Summary

  • The epididymis is a series of small tubes that collects and stores sperm. It is attached to the back of each testicle.
  • Epididymitis is inflammation of the epididymis, usually caused by an infection. 
  • Most cases of epididymitis are caused by bacterial infection from a urinary tract infection or a sexually transmissible infection (STI) such as gonorrhoea or chlamydia.
  • Treatment options include antibiotics and bed rest.
  • Some men develop chronic epididymitis, which is inflammation of the testes even when there is no infection.

The epididymis is a series of small tubes that collects and stores sperm. It is attached to the back of each testicle. One of the most common causes of pain in the scrotum is epididymitis – inflammation of these coiled tubes – which may be due to an infection. Epididymo-orchitis is the spread of the infection to the testicle.

Epididymitis is usually a secondary bacterial infection that can be triggered by a range of conditions, such as a urinary tract infection or a sexually transmissible infection (STI). The bacteria in the urethra (the tube carrying urine and sperm from the penis) move through the urinary and reproductive structures to the epididymis. 

Treatment options include antibiotics and bed rest. Some men develop chronic epididymitis, which is inflammation even when there is no infection.

Symptoms of epididymitis

The symptoms of epididymitis include: 

  • swollen (enlarged), red or warm testicle
  • feeling of heaviness in the affected testicle
  • tenderness or pain in the affected testicle 
  • pain in the abdomen or pelvis
  • frequent urge to urinate
  • burning feeling when urinating
  • discharge from the penis
  • blood in the urine
  • pain when ejaculating
  • slight fever
  • chills.

Causes of epididymitis

Most cases of epididymitis are caused by bacterial infection. Causes include: 

  • urinary tract infections
  • sexually transmissible infections (STIs), such as chlamydia or gonorrhoea
  • recent genito-urinary surgery, including prostatectomy (the surgical removal of all or part of the prostate gland)
  • the use of a urinary catheter
  • some congenital kidney and bladder problems.

Complications of epididymitis

If left untreated, acute epididymitis can lead to a range of complications, including: 

  • chronic epididymitis – the inflammation can become persistent, even when there is no bacterial infection present
  • abscess – a ball of pus can accumulate inside the epididymis or nearby structures, requiring surgery to drain the pus
  • destruction of the epididymis – the inflammation can permanently damage or even destroy the epididymis and testicle, which can lead to infertility
  • spread of infection – the infection can spread from the scrotum to any other structure or system of the body.

Diagnosis of epididymitis

It can be hard to tell the difference between epididymitis and testicular torsion, especially in younger men. Testicular torsion is when the testicle has twisted and cut off its supply of blood. Testicular torsion is a surgical emergency. Sometimes, epididymitis and testicular torsion occur at the same time.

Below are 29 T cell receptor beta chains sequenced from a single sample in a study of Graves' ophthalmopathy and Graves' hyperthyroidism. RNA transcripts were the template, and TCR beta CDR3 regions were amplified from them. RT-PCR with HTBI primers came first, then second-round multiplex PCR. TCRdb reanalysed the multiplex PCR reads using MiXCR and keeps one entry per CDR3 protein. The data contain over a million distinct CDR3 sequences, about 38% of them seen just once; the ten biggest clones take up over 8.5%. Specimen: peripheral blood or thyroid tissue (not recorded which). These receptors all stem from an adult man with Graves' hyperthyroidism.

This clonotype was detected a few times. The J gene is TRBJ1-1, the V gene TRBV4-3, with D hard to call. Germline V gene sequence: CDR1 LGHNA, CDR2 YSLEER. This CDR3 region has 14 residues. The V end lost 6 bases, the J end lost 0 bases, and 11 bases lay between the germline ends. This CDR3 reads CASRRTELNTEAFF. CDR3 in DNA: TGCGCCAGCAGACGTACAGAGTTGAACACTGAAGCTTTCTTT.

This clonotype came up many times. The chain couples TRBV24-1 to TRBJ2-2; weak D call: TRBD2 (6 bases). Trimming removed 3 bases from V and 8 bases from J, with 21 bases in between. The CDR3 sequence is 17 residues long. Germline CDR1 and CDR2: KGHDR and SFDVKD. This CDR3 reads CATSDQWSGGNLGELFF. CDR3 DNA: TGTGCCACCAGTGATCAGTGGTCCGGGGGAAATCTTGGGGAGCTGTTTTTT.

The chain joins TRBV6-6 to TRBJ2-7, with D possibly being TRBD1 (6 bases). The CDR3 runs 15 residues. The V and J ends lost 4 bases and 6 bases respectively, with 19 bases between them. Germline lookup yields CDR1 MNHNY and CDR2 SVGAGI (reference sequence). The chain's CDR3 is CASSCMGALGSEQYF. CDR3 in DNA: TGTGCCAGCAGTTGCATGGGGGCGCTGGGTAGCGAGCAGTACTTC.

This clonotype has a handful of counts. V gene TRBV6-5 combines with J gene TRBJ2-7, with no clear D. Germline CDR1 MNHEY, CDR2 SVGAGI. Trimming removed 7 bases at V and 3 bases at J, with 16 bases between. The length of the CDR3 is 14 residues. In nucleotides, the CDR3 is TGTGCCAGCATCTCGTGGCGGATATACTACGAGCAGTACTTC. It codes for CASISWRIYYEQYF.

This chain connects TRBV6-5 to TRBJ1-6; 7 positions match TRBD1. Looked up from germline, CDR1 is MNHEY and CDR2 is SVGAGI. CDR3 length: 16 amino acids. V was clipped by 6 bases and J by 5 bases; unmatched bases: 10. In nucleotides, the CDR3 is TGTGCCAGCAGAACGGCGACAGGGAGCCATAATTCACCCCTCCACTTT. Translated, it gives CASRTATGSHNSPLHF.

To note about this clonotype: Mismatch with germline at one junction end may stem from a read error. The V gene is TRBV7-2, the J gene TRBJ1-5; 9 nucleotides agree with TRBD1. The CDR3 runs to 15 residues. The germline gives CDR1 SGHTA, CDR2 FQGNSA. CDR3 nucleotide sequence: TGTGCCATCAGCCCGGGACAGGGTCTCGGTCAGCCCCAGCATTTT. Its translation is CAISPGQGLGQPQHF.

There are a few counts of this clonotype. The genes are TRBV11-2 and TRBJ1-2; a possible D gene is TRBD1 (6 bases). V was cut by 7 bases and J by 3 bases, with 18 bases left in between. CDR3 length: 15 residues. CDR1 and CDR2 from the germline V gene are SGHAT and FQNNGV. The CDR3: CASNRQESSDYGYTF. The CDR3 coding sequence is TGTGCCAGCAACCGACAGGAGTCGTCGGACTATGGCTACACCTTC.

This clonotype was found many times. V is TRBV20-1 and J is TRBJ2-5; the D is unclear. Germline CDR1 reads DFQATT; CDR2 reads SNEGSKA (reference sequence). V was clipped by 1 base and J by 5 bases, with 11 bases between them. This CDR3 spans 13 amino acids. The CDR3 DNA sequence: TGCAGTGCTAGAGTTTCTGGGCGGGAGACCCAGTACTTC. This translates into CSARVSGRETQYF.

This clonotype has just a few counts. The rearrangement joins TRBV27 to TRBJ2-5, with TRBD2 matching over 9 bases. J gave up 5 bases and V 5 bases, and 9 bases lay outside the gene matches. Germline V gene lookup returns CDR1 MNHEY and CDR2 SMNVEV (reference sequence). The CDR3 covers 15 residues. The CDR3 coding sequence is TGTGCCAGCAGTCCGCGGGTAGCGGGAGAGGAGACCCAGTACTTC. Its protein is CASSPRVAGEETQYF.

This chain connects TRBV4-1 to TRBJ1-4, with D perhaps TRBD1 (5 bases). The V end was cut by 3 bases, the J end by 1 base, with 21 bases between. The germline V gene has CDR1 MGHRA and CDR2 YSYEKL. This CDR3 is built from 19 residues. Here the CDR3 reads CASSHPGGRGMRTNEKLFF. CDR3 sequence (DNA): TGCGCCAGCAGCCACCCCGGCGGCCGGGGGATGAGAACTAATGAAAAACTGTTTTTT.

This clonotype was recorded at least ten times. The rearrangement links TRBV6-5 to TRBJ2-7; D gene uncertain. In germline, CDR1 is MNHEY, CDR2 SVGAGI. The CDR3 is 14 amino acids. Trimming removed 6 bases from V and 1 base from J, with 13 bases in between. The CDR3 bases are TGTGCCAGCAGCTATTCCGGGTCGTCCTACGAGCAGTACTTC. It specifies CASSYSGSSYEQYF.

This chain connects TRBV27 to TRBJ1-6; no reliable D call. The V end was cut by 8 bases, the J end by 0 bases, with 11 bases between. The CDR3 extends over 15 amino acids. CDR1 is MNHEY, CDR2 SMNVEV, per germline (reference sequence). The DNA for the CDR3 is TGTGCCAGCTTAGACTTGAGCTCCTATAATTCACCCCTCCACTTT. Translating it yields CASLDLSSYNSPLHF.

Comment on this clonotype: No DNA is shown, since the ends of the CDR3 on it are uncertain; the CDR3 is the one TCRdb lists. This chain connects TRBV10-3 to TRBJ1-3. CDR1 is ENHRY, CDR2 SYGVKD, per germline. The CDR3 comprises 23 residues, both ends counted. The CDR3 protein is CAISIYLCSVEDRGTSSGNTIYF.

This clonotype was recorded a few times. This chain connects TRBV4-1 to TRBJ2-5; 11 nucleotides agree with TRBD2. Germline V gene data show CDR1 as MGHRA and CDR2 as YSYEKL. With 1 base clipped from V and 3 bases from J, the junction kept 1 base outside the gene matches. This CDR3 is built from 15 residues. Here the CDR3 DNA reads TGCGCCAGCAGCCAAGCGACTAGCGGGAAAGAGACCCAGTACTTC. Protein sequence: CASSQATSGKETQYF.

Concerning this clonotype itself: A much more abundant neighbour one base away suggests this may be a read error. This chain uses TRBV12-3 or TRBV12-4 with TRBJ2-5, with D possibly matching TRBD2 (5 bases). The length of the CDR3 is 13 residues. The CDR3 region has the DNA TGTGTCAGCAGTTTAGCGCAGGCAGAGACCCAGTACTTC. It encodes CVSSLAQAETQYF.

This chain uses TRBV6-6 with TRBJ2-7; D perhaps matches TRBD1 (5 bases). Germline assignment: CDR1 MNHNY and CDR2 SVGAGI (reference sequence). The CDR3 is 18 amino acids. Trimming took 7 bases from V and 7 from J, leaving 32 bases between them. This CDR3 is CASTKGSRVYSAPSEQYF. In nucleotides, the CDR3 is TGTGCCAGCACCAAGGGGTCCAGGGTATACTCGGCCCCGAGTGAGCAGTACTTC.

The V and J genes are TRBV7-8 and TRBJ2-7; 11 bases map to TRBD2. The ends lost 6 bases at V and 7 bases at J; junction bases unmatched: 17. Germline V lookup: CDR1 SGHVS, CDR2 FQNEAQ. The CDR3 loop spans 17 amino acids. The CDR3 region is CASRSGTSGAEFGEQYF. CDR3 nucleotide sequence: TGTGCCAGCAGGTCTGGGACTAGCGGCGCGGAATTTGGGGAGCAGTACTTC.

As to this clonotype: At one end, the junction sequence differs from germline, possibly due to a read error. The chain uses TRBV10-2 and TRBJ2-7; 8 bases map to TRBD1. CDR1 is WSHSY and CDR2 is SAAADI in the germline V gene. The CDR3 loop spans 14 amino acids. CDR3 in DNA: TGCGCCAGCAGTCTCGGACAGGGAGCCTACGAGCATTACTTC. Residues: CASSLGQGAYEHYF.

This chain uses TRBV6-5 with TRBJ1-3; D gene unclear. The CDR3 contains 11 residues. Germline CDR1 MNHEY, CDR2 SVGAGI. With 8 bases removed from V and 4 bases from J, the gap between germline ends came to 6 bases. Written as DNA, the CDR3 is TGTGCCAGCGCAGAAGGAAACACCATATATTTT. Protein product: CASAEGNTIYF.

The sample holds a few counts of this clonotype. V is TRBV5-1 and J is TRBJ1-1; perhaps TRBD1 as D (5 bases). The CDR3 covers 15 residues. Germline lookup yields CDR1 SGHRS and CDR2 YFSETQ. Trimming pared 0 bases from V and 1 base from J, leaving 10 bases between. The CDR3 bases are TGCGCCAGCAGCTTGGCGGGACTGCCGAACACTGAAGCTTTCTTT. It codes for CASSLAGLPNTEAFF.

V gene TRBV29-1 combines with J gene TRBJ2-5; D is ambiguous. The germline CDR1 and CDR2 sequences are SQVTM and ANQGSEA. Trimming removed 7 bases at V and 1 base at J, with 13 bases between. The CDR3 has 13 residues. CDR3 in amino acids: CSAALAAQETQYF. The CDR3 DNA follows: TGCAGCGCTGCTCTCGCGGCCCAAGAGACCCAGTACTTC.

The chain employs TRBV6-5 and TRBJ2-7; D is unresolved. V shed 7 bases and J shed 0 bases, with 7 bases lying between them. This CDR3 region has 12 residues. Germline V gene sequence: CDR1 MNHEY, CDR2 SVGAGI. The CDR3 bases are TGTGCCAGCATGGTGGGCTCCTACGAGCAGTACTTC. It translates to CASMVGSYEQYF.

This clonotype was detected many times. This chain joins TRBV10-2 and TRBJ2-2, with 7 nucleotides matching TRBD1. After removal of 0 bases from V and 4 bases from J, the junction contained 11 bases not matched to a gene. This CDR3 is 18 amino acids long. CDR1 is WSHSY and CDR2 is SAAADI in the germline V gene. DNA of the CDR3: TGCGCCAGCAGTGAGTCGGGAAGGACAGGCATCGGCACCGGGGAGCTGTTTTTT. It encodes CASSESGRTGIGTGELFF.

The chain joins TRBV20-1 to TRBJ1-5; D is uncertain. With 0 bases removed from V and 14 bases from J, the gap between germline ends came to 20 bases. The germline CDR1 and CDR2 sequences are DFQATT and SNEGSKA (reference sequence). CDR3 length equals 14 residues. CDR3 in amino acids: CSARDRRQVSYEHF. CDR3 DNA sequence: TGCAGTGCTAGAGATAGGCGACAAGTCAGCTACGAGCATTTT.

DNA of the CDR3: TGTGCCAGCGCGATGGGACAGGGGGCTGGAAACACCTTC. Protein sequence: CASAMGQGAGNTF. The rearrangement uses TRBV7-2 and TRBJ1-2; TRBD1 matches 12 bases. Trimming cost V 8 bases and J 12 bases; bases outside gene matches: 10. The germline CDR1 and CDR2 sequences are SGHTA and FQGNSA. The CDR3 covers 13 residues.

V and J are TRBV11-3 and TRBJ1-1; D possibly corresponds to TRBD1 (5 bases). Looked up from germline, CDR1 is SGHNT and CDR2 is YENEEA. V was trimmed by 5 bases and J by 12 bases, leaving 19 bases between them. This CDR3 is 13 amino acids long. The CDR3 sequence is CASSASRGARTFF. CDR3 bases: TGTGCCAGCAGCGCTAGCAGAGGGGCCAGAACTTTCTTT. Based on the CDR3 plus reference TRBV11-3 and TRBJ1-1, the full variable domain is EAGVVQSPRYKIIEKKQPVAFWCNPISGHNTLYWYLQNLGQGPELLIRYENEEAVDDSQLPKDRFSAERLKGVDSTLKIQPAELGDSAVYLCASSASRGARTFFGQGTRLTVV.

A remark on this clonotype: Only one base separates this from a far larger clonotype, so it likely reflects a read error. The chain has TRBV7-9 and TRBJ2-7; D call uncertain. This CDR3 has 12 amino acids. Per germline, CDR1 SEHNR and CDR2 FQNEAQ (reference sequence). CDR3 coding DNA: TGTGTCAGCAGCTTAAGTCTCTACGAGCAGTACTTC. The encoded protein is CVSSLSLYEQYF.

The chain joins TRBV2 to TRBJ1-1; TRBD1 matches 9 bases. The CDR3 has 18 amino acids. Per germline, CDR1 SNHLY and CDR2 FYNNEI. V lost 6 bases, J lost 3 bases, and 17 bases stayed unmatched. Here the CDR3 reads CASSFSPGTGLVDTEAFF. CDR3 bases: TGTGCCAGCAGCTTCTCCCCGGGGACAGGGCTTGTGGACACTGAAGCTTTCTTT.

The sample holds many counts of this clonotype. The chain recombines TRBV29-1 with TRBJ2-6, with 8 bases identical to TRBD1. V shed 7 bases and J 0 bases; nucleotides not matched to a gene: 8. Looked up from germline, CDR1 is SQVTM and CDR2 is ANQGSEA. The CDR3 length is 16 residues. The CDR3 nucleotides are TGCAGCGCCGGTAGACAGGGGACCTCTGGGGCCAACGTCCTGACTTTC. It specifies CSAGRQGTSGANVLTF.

Epididymitis can be diagnosed using a number of tests, including: 

  • physical examination
  • medical history
  • urine tests
  • STI tests
  • blood tests
  • ultrasound of the testes.

Treatment for epididymitis

The treatment options for epididymitis include: 

  • antibiotics
  • antibiotics for any sexual partners (if an STI was the cause)
  • bed rest
  • pain-relieving medication
  • cold compresses applied regularly to the scrotum
  • elevation of the scrotum
  • a stay in hospital (in cases of severe infection)
  • a check-up afterwards to make sure the infection has cleared up.

Chronic epididymitis

Some men develop chronic epididymitis, which is inflammation even when there is no infection. The cause is not known, but it is thought that hypersensitivity of certain structures, including nerves and muscles, may cause or contribute to the condition.

Some of the known risk factors for chronic epididymitis include genito-urinary surgery, exposure to STIs and past acute epididymitis. However, a man without these risk factors can still develop the condition.

Diagnosis of chronic epididymitis

Tests are needed to distinguish chronic epididymitis from a range of other disorders that can cause constant scrotal pain, such as testicular cancer, enlarged scrotal veins (varicocele) or a cyst in the epididymis. Tests can include physical examination and ultrasound.

Treatment for chronic epididymitis

Chronic epididymitis is difficult to treat. Antibiotics should not be used, as there is no infection. Treatment options include: 

  • frequent warm baths
  • non-steroidal anti-inflammatory medication (NSAIDs)
  • medication to alter nerve messages to the scrotum
  • rarely, surgery to remove the affected epididymis
  • stress management techniques.

Where to get help

References

More information

Infections

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Preventing infections

Childhood infections

Animal to human infections

A-Z of infectious disorders

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This page has been produced in consultation with and approved by: Family Planning Victoria

Last updated: July 2018

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